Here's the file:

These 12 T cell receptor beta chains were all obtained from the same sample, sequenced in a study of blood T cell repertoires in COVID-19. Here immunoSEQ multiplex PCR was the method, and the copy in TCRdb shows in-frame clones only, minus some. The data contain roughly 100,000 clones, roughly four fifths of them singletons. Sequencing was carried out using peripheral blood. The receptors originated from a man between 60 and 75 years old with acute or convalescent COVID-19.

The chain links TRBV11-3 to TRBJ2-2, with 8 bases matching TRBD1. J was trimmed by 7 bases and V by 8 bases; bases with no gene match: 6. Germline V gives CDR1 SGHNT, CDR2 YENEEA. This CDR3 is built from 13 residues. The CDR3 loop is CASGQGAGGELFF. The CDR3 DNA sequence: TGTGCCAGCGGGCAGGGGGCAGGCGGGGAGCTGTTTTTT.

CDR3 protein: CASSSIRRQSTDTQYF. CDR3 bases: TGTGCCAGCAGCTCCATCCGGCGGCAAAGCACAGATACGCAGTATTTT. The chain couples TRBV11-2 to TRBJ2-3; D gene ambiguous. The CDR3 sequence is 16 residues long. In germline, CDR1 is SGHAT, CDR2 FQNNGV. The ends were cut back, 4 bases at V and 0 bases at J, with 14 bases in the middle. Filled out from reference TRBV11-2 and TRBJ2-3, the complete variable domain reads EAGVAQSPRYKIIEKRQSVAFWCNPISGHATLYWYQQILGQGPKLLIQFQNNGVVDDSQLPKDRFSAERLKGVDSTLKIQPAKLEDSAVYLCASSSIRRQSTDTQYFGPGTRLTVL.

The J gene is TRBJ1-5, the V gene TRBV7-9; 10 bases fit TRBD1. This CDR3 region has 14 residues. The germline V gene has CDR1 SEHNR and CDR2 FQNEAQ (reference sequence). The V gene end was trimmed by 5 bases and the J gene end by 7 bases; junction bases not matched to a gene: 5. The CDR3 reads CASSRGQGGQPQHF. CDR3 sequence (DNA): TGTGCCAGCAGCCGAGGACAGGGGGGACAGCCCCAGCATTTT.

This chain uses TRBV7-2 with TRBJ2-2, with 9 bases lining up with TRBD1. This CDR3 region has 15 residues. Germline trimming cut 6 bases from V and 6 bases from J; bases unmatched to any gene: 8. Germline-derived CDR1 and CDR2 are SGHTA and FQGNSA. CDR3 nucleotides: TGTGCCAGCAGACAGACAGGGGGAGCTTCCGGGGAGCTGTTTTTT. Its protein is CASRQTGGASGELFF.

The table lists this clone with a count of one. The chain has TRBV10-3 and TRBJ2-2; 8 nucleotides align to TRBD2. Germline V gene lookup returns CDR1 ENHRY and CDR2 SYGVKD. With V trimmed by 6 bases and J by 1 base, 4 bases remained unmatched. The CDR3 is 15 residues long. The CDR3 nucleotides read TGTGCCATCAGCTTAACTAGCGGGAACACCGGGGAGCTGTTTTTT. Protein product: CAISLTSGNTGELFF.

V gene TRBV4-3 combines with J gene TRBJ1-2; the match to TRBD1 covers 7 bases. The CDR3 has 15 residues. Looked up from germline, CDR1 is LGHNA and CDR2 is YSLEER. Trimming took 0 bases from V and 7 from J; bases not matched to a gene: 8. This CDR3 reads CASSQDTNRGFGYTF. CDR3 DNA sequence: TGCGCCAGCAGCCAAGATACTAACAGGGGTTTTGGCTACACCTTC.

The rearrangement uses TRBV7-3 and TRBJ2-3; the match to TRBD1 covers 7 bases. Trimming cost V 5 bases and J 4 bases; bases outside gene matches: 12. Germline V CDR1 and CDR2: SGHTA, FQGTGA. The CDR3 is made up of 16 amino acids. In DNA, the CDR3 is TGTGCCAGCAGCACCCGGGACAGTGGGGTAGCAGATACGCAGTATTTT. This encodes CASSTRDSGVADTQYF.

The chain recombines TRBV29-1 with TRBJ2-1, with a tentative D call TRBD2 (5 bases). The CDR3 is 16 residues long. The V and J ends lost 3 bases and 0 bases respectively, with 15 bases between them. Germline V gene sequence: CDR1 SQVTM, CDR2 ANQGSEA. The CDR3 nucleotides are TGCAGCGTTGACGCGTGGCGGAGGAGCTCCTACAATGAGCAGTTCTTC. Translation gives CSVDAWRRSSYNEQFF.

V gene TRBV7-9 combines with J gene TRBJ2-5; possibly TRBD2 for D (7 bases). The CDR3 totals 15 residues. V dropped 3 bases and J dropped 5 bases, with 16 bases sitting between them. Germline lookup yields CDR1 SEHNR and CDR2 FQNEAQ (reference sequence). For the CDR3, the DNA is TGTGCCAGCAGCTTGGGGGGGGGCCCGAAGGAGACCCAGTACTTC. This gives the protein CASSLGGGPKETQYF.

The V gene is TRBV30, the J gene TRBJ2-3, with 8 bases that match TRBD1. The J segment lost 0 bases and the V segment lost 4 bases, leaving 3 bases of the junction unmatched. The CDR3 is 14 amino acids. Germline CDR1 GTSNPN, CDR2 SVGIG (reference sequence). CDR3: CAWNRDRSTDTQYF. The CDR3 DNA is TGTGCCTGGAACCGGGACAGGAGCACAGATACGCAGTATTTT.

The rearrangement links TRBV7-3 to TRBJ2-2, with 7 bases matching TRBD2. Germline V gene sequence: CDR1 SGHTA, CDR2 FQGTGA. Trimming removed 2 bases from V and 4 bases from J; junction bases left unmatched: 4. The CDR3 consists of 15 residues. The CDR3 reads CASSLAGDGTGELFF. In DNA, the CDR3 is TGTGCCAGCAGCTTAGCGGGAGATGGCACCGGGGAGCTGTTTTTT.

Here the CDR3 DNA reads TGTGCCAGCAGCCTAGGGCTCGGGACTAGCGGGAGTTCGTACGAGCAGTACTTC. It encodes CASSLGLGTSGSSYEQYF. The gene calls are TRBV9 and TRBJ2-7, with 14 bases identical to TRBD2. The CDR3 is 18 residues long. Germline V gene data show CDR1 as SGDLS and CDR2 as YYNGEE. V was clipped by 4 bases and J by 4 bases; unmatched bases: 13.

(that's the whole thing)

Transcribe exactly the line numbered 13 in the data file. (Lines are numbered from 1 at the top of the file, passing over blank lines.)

Here the CDR3 DNA reads TGTGCCAGCAGCCTAGGGCTCGGGACTAGCGGGAGTTCGTACGAGCAGTACTTC. It encodes CASSLGLGTSGSSYEQYF. The gene calls are TRBV9 and TRBJ2-7, with 14 bases identical to TRBD2. The CDR3 is 18 residues long. Germline V gene data show CDR1 as SGDLS and CDR2 as YYNGEE. V was clipped by 4 bases and J by 4 bases; unmatched bases: 13.